|photo: Ralph Lauer|
Jeff Guinn, investigative journalist and former books editor at the Fort Worth Star-Telegram, is the author of several works of nonfiction, including Manson, The Last Gunfight: The Real Story of the Shootout at the O.K. Corral and Go Down Together: The True, Untold Story of Bonnie and Clyde. He is a member of the Texas Institute of Letters and the Texas Literary Hall of Fame. Guinn ventured into fiction last year with Glorious, the first installment in a sweeping trilogy of the American West. The second novel in the series is Buffalo Trail (Putnam, October 6, 2015). He lives in Fort Worth, Tex.
On your nightstand now:
Lawrence in Arabia by Scott Anderson. It's a great book. To me, this is how history should be presented--providing fascinating context, explaining why things happened the way that they did, not just what happened.
Favorite book when you were a child:
The Once and Future King by T.H. White. It's still my favorite book.
Your top five authors:
Robert Olen Butler, Suzan-Lori Parks, A.J. Liebling, Paul Auster and James Lee Burke.
Book you've faked reading:
Moby-Dick by Herman Melville, both in high school and college. Much later I tried again, and realized what I'd missed the first two times.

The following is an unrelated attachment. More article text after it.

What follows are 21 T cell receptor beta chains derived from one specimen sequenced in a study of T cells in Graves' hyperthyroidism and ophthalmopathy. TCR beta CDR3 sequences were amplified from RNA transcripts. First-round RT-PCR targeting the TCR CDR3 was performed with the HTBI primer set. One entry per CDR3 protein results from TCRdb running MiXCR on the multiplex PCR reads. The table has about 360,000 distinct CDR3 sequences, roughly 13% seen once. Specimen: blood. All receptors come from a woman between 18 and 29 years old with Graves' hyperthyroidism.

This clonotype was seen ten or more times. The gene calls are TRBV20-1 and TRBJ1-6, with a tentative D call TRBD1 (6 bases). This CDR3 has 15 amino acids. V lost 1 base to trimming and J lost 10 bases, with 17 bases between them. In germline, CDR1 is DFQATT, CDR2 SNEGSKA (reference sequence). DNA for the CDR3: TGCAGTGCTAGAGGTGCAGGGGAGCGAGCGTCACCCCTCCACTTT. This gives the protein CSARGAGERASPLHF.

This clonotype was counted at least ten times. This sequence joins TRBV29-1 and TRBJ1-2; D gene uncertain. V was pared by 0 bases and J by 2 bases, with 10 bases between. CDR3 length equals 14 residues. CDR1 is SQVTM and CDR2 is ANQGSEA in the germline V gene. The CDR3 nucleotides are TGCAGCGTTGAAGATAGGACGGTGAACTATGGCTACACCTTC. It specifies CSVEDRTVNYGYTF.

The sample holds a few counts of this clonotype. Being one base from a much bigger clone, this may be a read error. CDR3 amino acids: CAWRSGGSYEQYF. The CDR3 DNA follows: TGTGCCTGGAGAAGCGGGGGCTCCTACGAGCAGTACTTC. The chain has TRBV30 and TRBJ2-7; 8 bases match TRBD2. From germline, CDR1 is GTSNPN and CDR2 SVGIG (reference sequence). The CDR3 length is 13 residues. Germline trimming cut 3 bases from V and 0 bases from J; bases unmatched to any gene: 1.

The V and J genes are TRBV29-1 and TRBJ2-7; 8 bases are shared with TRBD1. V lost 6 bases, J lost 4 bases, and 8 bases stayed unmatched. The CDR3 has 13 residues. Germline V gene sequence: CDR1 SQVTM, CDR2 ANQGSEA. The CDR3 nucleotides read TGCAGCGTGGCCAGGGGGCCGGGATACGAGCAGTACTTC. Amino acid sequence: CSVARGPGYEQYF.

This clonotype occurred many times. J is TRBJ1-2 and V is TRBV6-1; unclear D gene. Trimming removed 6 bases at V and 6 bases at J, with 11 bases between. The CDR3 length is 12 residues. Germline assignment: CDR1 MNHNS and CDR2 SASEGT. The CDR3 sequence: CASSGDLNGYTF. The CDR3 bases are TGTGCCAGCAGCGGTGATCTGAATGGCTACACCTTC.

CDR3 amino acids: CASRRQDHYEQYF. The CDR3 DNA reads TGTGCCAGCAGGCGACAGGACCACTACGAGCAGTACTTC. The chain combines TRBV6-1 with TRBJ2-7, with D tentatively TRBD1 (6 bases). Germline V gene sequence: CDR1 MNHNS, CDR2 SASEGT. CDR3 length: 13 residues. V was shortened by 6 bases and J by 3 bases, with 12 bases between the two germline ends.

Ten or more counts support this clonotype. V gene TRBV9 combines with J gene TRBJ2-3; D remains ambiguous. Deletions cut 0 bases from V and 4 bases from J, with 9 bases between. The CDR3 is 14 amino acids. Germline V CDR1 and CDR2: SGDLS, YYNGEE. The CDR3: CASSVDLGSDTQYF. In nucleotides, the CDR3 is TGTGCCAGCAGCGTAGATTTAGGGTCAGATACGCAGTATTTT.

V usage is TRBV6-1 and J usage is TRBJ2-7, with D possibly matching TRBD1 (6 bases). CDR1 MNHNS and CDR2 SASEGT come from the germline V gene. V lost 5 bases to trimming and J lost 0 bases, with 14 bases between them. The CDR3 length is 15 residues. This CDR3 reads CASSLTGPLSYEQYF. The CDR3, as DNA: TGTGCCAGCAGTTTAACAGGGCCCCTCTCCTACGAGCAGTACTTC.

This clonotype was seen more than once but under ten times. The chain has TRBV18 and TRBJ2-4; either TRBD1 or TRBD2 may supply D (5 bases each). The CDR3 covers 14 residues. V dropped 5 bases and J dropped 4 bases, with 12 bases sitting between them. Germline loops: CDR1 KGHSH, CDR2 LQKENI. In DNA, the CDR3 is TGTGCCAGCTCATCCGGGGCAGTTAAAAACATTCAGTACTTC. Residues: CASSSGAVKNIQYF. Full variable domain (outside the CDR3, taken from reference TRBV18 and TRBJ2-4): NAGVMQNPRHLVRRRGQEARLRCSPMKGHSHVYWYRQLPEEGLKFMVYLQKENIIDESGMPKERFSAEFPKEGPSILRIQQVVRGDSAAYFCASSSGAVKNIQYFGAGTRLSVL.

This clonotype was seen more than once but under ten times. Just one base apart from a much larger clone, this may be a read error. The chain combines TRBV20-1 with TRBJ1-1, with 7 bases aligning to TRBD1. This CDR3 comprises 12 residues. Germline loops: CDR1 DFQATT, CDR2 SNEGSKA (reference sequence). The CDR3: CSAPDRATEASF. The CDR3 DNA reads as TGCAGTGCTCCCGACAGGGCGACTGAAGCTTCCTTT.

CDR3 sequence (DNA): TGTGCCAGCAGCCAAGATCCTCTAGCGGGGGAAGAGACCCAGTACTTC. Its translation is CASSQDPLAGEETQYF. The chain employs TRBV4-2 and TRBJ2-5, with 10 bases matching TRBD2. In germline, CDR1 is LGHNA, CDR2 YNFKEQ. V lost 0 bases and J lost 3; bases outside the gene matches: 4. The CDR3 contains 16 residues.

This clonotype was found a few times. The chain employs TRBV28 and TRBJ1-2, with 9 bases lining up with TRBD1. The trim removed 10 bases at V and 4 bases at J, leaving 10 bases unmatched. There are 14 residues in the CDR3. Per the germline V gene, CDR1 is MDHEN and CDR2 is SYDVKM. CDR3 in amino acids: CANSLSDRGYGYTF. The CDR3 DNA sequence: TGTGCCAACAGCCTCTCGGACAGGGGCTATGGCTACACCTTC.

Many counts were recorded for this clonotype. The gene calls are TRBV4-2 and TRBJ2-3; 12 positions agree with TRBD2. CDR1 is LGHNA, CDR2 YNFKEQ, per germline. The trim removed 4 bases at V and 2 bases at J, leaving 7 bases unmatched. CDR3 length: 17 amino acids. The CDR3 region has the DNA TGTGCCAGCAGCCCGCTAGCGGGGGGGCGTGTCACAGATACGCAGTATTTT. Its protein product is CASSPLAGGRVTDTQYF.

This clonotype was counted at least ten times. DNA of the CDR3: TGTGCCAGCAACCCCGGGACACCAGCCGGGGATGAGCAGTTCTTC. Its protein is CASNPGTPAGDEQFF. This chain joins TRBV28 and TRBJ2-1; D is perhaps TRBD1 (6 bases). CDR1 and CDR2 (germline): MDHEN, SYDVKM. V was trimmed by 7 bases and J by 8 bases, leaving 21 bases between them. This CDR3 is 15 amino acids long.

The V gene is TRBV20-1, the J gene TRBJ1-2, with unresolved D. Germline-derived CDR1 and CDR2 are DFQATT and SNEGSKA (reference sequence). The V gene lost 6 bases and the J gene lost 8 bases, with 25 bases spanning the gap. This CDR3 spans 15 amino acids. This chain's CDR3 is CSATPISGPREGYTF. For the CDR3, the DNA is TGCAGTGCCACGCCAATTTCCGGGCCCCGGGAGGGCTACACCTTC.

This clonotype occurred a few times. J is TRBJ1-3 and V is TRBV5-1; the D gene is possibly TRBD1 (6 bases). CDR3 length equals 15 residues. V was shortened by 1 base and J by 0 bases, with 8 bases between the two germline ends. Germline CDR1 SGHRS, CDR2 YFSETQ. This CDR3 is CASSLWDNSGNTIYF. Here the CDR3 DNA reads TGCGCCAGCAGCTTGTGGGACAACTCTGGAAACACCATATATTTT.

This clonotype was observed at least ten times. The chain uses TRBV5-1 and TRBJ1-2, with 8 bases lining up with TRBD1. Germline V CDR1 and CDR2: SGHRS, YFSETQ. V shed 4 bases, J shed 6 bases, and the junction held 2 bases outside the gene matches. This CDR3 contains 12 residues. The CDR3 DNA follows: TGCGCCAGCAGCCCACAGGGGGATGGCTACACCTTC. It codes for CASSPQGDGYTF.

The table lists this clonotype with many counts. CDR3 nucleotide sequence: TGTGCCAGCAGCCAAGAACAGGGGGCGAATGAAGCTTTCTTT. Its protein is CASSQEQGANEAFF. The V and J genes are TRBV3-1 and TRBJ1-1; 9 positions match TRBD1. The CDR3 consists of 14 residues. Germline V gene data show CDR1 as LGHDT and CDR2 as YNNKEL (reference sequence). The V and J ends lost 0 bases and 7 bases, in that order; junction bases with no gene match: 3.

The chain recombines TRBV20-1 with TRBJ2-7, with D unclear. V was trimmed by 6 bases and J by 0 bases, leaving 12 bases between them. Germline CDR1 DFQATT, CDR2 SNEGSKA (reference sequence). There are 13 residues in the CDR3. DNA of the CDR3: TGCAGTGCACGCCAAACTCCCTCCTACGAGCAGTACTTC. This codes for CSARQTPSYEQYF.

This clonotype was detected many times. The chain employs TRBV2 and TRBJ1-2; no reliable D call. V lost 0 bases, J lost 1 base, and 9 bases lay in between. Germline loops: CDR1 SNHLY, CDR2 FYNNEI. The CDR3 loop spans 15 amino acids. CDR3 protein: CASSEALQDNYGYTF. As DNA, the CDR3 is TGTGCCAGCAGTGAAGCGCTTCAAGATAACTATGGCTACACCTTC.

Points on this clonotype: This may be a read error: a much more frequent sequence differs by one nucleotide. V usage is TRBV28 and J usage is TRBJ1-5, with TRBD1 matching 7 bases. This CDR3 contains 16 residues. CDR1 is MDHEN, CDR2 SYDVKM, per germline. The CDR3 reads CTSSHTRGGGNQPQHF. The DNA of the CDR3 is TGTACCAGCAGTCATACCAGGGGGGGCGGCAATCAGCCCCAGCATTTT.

Book you're an evangelist for:
A Texas Jubilee by James Ward Lee, a masterful collection of short fiction published by TCU Press--kill if you have to, but get a copy.
Book you've bought for the cover:
None. I'm too cheap.
Book you hid from your parents:
None. They encouraged me to read whatever I wanted.
Book that changed your life:
Travels with Charley by John Steinbeck. I was 15 when I read it and thought, "Hey, I want to do something like this."
Favorite line from a book:
"People are people, and if you put some of them down [write about them] the way they are, they likely wouldn't be happy. I don't blame them." --Goodbye to a River by John Graves.
Five books you'll never part with:
The Once and Future King by T.H. White, The Right Stuff by Tom Wolfe, The Gates of the Alamo by Stephen Harrigan, A Confederacy of Dunces by John Kennedy Toole and The Sweet Science by A.J. Liebling.
Book you most want to read again for the first time:
The Once and Future King by T.H. White.
Of all the authors you personally admire and have met, who gave you the most memorable advice:
John Irving, who told me, "So many writers say that they want to make readers think. I want to make readers feel. That's when a book really matters to them."